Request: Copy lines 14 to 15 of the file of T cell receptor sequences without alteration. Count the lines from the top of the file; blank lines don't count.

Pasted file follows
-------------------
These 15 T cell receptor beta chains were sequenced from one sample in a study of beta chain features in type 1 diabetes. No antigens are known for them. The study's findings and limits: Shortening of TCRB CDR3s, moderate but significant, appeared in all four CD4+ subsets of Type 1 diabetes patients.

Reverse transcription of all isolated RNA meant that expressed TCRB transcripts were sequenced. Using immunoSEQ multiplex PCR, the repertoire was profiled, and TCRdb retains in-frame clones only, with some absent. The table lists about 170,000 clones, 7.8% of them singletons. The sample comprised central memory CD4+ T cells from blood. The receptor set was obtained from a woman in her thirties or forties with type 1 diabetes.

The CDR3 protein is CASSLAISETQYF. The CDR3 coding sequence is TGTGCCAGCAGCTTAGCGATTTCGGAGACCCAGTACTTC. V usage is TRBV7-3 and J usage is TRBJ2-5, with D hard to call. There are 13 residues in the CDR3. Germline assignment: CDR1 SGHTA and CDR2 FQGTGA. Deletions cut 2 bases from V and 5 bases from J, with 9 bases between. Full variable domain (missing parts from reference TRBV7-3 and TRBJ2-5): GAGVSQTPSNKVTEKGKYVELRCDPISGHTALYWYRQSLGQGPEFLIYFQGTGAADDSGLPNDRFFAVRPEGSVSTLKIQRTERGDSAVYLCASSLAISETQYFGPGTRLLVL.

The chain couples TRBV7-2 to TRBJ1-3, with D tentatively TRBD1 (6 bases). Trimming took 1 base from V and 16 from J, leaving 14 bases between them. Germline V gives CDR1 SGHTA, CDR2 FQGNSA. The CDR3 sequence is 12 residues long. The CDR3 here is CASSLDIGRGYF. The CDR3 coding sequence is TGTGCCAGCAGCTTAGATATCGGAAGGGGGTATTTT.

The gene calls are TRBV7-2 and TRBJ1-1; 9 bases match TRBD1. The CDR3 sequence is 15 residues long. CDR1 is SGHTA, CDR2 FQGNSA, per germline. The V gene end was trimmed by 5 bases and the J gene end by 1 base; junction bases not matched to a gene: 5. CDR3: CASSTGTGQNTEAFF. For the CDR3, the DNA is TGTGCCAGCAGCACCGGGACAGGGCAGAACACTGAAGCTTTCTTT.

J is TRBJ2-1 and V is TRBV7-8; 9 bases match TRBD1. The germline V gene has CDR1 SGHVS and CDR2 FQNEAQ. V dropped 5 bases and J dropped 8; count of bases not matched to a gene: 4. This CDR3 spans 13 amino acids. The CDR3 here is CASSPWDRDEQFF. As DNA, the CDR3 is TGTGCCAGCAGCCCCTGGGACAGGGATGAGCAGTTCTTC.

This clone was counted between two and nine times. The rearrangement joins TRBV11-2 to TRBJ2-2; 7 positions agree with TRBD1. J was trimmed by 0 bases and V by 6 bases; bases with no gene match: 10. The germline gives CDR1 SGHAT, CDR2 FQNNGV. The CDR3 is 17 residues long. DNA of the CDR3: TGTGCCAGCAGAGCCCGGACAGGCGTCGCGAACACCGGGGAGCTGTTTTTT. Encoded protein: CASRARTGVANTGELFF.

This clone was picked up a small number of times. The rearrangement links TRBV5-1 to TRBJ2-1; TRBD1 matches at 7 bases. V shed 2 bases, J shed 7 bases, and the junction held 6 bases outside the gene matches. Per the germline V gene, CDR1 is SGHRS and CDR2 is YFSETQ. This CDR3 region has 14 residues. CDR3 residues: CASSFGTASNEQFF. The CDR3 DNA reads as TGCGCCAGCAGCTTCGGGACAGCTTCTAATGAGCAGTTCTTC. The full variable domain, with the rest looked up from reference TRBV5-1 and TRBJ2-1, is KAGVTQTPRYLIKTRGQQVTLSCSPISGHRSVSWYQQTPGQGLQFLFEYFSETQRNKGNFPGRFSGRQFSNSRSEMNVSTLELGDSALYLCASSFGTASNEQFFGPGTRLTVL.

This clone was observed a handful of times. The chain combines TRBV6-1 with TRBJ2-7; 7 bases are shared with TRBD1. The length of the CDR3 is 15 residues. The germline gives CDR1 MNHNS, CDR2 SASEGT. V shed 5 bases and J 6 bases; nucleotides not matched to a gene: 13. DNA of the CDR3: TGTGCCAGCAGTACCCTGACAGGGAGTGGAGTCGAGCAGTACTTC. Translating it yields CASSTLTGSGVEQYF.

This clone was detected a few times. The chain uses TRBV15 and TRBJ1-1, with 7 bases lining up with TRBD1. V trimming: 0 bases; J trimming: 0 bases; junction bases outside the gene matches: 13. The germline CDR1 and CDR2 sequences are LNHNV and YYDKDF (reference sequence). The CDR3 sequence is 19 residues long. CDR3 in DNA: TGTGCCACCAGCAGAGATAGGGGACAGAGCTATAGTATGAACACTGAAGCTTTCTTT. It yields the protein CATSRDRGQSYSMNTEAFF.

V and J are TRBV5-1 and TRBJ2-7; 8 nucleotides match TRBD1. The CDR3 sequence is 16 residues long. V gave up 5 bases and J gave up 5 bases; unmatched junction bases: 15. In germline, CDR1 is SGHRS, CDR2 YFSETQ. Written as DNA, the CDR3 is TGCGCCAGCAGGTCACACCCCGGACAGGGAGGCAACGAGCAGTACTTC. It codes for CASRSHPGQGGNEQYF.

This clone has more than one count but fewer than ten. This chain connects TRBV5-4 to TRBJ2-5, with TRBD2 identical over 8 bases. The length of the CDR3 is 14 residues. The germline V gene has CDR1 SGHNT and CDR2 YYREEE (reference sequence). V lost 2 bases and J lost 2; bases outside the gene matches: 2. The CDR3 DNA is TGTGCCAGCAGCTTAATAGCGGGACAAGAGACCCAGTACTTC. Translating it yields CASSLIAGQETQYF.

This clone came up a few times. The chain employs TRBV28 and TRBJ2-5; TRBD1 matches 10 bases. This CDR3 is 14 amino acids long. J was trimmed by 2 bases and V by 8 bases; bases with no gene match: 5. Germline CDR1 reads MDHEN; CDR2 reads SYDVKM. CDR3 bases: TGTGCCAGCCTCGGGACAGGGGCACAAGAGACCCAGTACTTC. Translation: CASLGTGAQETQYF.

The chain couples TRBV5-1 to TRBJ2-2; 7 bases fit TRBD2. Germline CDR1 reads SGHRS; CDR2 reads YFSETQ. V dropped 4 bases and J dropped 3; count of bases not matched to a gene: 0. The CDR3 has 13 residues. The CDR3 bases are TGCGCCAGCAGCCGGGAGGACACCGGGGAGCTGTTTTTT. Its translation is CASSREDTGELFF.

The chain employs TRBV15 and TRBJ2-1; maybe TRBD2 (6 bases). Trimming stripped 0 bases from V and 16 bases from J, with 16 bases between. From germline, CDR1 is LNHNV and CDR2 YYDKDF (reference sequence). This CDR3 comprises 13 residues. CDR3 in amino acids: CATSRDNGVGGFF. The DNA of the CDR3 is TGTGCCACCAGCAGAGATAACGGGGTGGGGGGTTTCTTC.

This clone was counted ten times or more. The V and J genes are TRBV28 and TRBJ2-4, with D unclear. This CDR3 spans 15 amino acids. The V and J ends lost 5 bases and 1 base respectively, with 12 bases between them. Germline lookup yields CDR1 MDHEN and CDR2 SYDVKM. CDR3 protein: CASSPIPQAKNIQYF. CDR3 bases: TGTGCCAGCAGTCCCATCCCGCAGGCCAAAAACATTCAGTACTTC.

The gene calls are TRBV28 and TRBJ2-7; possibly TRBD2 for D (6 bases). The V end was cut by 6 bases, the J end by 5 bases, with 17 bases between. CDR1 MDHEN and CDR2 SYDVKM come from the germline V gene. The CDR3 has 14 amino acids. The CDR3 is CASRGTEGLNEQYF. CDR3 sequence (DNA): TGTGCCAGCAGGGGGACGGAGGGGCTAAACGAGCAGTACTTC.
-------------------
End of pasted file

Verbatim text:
The chain couples TRBV5-1 to TRBJ2-2; 7 bases fit TRBD2. Germline CDR1 reads SGHRS; CDR2 reads YFSETQ. V dropped 4 bases and J dropped 3; count of bases not matched to a gene: 0. The CDR3 has 13 residues. The CDR3 bases are TGCGCCAGCAGCCGGGAGGACACCGGGGAGCTGTTTTTT. Its translation is CASSREDTGELFF.

The chain employs TRBV15 and TRBJ2-1; maybe TRBD2 (6 bases). Trimming stripped 0 bases from V and 16 bases from J, with 16 bases between. From germline, CDR1 is LNHNV and CDR2 YYDKDF (reference sequence). This CDR3 comprises 13 residues. CDR3 in amino acids: CATSRDNGVGGFF. The DNA of the CDR3 is TGTGCCACCAGCAGAGATAACGGGGTGGGGGGTTTCTTC.